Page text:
Open-end funds promise liquidity but can't provide liquidity in downturns when investors want it, except for the limited number of specialized, property type-specific open-end funds, Mr. Mammen said.
"The reason it is very difficult to get out right now is that there are lots of questions regarding valuations," he said.
RCLCO clients typically invest in separately managed accounts or joint ventures due to the lack of liquidity, control and high expense of commingled funds, he said. However, separate account managers, especially those with existing properties acquired in late 2019 and early 2020, are having the same challenges, Mr. Mammen said.
Investors are more interested in separate accounts that are blind pools and not accounts with pre-existing assets that could have been purchased when prices were at their peak, he said.
Investors in real estate separate accounts have the ability to pause investments but so far, few institutional investors have done so because there have been so few transactions, he said.
"But the LPs are absolutely talking to GPs about their concerns," Mr. Mammen said.
A few clients are discussing a change of investment guidelines with their separate account managers that would allow the accounts to invest in other strategies such as debt or loan-to-own programs.
"In those cases we want to make sure those are viable strategies, will materialize and the manager has the expertise," he said.
Pensions & Investments' searches and hires database reveals that investors this year have committed a total of $10.1 billion to 105 real estate strategies through June 10, compared with $17.6 billion to 151 investments in the first half of 2019. Meanwhile, investors terminated $2.5 billion worth of real estate investments in 2020 through June 10, compared with more than $2.2 billion in terminations in all of 2019, P&I's database shows.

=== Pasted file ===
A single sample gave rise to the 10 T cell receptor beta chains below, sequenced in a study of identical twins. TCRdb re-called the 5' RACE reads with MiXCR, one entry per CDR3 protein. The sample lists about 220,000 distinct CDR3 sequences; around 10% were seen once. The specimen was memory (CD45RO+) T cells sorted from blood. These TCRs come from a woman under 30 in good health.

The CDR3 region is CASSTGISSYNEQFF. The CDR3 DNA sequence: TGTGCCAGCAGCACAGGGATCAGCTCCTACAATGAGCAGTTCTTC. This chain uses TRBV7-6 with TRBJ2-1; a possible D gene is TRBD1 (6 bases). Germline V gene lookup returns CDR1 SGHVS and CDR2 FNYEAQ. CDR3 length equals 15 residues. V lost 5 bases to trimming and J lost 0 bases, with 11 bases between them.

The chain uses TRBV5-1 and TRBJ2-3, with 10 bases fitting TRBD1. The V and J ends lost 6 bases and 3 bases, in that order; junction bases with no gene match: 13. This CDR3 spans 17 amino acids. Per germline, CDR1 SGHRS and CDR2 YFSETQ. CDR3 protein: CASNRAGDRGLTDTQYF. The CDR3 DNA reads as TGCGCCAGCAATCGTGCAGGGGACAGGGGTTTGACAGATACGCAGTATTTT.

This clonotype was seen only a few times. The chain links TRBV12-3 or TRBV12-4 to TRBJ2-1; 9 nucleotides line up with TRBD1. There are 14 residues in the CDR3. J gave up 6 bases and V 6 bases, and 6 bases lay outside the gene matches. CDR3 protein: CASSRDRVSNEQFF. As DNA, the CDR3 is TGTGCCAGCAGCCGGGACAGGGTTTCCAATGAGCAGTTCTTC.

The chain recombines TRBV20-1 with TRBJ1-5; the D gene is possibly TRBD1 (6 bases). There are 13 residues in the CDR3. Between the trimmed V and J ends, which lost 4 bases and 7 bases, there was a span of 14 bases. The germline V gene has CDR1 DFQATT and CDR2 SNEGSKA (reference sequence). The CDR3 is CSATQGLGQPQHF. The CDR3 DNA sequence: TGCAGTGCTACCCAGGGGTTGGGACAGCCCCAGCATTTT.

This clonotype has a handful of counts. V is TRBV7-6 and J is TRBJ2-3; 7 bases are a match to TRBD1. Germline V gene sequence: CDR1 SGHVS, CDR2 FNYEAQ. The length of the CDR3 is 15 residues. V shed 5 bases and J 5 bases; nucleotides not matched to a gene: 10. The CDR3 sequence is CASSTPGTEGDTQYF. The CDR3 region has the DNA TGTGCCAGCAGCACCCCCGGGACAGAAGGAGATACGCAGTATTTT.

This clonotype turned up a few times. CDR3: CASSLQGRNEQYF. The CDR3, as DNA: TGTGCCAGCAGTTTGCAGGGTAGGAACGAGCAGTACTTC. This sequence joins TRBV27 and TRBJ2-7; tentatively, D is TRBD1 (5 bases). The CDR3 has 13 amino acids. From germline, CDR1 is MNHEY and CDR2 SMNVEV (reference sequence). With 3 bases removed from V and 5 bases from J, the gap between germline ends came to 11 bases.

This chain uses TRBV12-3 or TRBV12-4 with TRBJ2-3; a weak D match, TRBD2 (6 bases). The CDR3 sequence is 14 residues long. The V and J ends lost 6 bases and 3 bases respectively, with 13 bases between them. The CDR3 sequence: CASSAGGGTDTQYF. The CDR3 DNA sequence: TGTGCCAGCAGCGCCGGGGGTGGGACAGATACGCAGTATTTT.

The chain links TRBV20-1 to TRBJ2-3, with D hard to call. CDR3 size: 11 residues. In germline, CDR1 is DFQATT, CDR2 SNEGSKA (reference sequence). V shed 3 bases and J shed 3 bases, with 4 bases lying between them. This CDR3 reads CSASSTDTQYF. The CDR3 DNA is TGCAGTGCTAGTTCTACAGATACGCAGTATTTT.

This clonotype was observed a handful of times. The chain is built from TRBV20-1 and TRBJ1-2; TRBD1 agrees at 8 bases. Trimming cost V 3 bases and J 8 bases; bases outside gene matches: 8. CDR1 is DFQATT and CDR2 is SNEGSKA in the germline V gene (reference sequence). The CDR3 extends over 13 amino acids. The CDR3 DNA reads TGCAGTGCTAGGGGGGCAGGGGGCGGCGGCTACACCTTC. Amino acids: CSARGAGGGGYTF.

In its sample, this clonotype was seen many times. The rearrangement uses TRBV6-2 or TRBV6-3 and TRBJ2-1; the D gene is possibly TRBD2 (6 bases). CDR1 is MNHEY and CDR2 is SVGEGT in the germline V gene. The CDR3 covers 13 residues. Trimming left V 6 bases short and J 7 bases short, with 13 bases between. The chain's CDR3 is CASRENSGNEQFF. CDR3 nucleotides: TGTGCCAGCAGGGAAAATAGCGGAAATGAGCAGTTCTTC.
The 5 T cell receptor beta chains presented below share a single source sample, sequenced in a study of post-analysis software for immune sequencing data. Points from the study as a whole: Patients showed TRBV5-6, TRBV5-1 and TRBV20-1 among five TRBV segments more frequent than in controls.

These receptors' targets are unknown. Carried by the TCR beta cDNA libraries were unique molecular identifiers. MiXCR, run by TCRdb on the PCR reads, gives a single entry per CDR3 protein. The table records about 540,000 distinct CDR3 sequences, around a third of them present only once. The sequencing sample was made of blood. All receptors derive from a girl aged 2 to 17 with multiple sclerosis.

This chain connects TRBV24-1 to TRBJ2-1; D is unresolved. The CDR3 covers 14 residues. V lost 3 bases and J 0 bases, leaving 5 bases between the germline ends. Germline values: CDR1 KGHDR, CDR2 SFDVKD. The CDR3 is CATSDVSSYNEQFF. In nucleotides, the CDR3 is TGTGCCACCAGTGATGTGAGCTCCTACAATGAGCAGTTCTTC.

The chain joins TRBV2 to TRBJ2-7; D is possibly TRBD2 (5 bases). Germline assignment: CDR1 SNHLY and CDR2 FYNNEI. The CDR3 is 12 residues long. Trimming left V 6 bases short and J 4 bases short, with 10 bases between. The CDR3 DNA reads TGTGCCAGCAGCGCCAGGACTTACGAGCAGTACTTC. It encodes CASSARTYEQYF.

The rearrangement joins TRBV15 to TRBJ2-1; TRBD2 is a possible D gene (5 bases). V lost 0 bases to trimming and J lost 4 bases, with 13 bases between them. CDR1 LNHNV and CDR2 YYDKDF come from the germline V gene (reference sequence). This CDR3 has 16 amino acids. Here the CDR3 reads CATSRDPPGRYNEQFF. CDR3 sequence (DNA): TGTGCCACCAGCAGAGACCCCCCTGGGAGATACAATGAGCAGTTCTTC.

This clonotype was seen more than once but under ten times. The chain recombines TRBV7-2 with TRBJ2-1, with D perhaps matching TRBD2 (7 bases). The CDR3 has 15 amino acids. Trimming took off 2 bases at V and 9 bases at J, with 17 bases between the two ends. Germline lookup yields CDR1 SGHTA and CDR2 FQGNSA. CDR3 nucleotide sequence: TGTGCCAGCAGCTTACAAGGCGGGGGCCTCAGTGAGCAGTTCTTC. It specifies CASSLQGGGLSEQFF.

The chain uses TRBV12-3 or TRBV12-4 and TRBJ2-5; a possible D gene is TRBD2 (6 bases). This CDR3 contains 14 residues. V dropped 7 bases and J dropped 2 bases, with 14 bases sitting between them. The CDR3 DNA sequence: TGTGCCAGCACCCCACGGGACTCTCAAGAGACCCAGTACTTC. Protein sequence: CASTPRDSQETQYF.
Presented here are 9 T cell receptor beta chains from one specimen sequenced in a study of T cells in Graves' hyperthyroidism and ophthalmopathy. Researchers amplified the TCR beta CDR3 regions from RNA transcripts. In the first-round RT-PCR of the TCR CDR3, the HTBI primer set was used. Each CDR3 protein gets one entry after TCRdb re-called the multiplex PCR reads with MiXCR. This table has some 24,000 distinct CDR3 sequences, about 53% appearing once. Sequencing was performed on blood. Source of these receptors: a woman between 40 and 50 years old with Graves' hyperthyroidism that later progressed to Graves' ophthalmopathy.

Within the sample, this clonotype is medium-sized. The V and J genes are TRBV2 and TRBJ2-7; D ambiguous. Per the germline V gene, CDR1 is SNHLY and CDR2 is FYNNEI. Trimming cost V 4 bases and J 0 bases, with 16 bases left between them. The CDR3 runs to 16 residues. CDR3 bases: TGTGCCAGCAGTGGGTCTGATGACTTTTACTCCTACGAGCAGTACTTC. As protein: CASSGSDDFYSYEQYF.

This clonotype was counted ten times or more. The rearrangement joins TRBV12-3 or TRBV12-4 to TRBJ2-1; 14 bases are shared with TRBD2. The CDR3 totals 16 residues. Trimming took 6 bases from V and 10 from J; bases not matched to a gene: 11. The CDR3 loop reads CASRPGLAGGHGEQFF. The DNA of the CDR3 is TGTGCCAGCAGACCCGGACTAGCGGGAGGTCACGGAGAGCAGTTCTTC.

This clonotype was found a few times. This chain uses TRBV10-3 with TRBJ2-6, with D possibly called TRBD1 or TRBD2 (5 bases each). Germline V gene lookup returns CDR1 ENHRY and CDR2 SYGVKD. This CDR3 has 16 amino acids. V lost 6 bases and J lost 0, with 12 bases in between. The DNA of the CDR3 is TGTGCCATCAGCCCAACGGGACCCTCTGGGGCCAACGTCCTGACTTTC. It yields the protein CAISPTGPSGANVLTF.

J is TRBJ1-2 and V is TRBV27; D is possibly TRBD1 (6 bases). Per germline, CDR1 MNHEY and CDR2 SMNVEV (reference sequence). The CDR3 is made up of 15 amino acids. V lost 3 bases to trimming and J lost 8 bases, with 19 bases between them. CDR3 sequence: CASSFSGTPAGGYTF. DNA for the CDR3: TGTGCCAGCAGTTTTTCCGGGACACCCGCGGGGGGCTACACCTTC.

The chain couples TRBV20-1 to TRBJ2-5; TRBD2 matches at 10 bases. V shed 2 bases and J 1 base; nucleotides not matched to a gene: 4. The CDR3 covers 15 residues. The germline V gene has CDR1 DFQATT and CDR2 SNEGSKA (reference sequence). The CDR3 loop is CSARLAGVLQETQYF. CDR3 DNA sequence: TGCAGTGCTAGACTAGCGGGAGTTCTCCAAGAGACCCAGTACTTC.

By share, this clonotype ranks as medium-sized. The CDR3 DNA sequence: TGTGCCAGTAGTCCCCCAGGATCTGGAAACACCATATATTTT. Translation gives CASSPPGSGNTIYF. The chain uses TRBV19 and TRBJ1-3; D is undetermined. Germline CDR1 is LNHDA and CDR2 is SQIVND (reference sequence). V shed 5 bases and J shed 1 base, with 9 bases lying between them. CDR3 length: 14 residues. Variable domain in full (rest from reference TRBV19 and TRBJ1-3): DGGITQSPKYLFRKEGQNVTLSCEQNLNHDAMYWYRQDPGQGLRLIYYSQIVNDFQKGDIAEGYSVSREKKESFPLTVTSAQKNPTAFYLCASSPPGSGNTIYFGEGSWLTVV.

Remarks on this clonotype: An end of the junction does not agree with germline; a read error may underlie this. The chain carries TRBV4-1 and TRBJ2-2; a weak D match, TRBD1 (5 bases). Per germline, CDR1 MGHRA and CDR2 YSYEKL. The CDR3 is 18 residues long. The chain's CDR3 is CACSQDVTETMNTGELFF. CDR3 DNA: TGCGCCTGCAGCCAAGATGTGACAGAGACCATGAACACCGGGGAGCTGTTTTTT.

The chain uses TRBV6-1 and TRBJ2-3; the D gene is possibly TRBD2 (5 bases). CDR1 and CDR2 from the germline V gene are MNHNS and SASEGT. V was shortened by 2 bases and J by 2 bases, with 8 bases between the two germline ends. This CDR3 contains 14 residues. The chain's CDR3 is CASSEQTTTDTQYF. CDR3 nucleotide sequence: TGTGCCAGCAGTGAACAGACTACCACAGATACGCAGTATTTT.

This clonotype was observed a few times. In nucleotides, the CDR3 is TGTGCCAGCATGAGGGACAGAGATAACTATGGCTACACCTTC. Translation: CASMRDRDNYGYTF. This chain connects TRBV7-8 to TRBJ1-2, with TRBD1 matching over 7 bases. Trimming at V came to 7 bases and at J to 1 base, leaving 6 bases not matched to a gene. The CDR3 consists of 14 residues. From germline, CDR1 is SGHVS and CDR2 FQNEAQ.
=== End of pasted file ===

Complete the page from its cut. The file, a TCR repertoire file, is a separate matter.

Meanwhile, the Los Angeles County Employees Retirement Association is waiting to complete a real estate portfolio restructuring due to the COVID-19 crisis, a presentation to the real asset committee on June 10 shows.
"Given there is much uncertainty on how people interact with physical space (due to COVID-19) and we are currently overweight real estate, we have time in order to thoughtfully come back to the board with recommendations regarding the investment strategy," said Jonathan Grabel, CIO of the Pasadena, Calif.-based $56.9 billion pension fund, in an interview.
LACERA is reconsidering its heavy use of separately managed accounts, which has produced a concentrated portfolio that has underperformed, Mr. Grabel said at the real asset committee meeting. Some 82% of the $5 billion real estate portfolio is in separate accounts. LACERA began investing in separate accounts to gain more control over their portfolio. Instead, many of LACERA's separate accounts are designed so that most of the control over the assets, such as buy-sell decisions, have been delegated to the managers, he said. In LACERA's separate account program in real estate, the pension fund owns nearly 100% of about 125 properties, as opposed to partial ownership of many more properties in a commingled fund, for example.
"The concentrated nature of this program could result in a lumpy return profile. In other words, we have single-asset risk," Mr. Grabel said.
Over the one, five and 10 years ended Dec. 31, LACERA's real estate portfolio underperformed the NFI-ODCE benchmark and its peers, he said.
Mr. Grabel suggested LACERA's board consider a mix of separate accounts, commingled funds and hybrid structures such as club deals with like-minded investors. What's more, LACERA officials need to be more active in portfolio design, he said.